Your ex sounds like my ex again. She tried exact same thing. She is abusing her powers as sole custodial parent and should be barred from it. This is,unfortunately, what _some_ single moms tend to do when they are given powers bigger than their brains. What she is doing here is unreasonable and a judge would rail her for doing this. Some moms try very hard ( and fail miserably) to be creative sometimes.

For me, I refused to follow her demands and did not get the time but is something that is going to be used against her.

To be clear, it is _YOUR_ parenting time and you can do _whatever_ the hell you please (As long as you are not neglecting the kids).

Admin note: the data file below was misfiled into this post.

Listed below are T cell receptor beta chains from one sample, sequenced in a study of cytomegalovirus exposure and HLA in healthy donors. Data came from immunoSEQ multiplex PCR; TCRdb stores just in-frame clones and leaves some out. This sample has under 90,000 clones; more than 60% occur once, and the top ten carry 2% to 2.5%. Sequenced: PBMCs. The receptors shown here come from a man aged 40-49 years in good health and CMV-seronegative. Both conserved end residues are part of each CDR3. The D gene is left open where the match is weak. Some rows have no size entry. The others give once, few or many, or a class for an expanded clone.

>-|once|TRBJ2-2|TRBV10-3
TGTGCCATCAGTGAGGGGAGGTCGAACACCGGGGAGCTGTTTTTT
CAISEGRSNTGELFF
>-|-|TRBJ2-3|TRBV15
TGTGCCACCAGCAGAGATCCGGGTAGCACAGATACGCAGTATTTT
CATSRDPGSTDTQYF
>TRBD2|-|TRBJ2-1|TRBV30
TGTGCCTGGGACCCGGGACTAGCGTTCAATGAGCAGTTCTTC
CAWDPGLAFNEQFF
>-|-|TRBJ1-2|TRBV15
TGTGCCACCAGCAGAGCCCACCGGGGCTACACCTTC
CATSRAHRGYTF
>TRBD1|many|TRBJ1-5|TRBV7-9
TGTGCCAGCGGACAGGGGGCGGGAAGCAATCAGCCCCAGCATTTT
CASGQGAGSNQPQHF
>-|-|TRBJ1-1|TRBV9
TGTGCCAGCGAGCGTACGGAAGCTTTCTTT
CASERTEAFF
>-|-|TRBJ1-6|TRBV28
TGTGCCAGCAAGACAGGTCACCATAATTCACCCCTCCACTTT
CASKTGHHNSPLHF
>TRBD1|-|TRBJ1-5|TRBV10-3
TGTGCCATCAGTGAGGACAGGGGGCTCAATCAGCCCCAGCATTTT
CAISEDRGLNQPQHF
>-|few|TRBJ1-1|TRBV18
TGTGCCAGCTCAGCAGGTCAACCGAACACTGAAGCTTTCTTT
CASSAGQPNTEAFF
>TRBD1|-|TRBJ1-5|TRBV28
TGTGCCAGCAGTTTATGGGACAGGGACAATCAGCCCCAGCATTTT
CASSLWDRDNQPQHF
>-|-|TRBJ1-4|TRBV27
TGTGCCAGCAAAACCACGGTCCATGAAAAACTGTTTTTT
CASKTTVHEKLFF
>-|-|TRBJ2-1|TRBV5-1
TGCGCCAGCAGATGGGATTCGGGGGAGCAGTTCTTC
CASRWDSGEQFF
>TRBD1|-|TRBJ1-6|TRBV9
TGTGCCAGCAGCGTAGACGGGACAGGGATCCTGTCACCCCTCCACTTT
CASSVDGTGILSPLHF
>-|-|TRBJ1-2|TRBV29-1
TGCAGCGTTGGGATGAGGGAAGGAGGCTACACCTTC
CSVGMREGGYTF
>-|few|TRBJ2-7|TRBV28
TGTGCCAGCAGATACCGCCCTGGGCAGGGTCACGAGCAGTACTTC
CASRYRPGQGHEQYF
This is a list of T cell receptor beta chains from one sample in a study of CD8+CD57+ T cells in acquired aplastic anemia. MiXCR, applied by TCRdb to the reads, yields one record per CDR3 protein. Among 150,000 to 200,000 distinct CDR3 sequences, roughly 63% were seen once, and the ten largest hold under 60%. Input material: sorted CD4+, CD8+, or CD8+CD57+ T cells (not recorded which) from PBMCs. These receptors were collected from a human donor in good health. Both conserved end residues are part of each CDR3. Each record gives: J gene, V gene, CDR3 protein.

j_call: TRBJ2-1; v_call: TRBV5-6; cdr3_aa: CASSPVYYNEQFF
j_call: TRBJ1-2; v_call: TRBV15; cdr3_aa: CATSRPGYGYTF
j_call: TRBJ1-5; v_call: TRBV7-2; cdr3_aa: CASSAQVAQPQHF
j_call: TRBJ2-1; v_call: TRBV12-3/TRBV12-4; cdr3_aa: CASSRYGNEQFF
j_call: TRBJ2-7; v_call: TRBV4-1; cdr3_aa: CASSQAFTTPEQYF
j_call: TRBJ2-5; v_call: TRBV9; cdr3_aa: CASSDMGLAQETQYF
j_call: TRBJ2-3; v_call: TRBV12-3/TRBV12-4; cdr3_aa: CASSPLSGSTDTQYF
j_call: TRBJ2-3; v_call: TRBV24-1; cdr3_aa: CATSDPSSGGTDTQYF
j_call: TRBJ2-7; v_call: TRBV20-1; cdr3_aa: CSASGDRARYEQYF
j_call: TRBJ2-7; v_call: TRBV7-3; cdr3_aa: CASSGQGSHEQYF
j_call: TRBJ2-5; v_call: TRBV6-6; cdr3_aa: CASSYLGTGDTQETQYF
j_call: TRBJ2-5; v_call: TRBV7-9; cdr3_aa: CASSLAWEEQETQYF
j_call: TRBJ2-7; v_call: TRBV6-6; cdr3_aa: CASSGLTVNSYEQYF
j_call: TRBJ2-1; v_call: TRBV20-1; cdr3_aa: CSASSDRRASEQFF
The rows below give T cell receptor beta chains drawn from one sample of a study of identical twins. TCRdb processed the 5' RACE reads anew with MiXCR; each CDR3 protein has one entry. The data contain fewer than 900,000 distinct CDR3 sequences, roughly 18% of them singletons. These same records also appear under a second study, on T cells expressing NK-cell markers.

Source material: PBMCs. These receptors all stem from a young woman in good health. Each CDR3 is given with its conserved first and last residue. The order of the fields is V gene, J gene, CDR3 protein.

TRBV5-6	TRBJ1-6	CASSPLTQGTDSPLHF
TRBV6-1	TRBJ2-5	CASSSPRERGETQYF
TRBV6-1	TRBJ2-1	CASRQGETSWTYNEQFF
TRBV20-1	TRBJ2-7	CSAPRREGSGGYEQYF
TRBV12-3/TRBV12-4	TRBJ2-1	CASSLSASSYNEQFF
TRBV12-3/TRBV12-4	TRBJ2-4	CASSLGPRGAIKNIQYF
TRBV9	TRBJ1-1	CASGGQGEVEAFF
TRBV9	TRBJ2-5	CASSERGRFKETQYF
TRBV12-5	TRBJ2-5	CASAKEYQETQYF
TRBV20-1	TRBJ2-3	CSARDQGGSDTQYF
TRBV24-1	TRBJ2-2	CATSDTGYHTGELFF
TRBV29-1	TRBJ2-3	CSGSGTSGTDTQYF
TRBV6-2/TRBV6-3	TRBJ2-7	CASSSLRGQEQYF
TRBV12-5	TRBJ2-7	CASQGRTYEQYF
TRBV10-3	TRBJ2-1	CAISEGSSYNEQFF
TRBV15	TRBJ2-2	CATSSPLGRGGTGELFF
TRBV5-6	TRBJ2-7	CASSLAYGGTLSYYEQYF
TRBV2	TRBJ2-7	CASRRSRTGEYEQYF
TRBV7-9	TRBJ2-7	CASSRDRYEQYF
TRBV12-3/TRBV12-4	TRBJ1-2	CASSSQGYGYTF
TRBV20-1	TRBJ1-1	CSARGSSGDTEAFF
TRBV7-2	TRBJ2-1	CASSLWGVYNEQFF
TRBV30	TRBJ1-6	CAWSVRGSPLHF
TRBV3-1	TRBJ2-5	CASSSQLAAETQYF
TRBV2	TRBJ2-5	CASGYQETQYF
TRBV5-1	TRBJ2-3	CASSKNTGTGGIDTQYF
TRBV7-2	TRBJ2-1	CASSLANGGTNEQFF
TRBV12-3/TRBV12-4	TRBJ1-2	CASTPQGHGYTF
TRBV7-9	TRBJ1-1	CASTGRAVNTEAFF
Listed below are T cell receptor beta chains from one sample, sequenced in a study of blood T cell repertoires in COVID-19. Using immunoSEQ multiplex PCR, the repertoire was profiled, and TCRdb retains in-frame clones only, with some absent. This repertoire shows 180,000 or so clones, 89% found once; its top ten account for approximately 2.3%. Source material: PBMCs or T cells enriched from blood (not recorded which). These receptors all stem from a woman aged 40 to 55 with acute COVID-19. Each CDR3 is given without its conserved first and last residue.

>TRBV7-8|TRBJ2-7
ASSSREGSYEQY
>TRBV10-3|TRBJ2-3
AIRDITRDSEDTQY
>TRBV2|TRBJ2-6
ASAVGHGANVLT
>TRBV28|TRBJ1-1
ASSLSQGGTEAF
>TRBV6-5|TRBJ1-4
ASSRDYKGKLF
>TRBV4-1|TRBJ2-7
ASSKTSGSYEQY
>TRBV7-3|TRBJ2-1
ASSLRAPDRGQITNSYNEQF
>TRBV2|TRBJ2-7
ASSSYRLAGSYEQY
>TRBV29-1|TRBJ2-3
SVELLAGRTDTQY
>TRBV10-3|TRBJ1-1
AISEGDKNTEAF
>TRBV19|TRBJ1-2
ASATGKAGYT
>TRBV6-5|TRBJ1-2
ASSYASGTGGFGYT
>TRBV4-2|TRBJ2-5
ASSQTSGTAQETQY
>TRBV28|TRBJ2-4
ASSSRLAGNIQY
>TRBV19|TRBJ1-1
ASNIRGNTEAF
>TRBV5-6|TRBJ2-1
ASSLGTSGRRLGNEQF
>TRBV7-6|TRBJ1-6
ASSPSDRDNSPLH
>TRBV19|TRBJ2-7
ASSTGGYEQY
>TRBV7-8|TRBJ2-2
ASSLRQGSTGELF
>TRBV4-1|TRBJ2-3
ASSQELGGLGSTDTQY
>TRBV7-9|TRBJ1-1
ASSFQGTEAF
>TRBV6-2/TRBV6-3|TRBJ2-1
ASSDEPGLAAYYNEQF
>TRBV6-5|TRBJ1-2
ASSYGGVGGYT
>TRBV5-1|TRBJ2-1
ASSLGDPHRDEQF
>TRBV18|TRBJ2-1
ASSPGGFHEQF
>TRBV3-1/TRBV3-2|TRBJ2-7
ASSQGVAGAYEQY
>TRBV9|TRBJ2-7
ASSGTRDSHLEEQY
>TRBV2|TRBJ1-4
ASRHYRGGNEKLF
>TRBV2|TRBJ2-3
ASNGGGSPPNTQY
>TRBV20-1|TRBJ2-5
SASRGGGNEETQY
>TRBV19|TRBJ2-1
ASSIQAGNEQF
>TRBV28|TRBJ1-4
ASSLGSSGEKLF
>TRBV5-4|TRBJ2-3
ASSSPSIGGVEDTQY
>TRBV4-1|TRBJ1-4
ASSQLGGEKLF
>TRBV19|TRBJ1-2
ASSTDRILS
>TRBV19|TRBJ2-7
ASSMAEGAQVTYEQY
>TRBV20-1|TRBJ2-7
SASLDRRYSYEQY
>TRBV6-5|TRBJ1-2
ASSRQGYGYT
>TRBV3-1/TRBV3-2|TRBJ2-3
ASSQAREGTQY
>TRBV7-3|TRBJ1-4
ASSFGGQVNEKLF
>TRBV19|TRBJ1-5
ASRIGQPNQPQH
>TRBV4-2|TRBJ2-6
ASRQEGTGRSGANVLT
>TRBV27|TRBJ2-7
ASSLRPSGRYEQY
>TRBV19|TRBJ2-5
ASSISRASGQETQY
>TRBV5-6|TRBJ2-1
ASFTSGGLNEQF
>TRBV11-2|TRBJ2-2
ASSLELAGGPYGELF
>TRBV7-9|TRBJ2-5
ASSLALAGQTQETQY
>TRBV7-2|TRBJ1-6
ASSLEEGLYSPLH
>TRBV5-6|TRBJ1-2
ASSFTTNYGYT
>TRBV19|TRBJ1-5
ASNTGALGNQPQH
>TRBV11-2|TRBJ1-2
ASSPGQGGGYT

I would just let her know you have made plans with the kids during your weekend time, but be rested assure to lose your Fridays. IF she takes Friday's then you could take her Sundays, and then she will likely cut off access and say you were keeping the kids past their badtime, yadi yadi ya.. And this is why these sole custodial arrangements fail. The mother's get their panties in a bunch and piss all over your time with your kids. It's not right but it's right to them. Afterall, their goal is to control you and jerk you around like a little b1tch, take all your money, and alienate the kids from you. Note: Not all moms do this. There are _normal_ mom's out there. Your ex, unfortunately, is someone who lawyers and judges labels as ridiculous - just like my ex .

You need to file an application to the court and stop trying to reason with a brainless person. It won't work. Trust me - I tried for several years. I have now given up and am just patently awaiting my big day in court.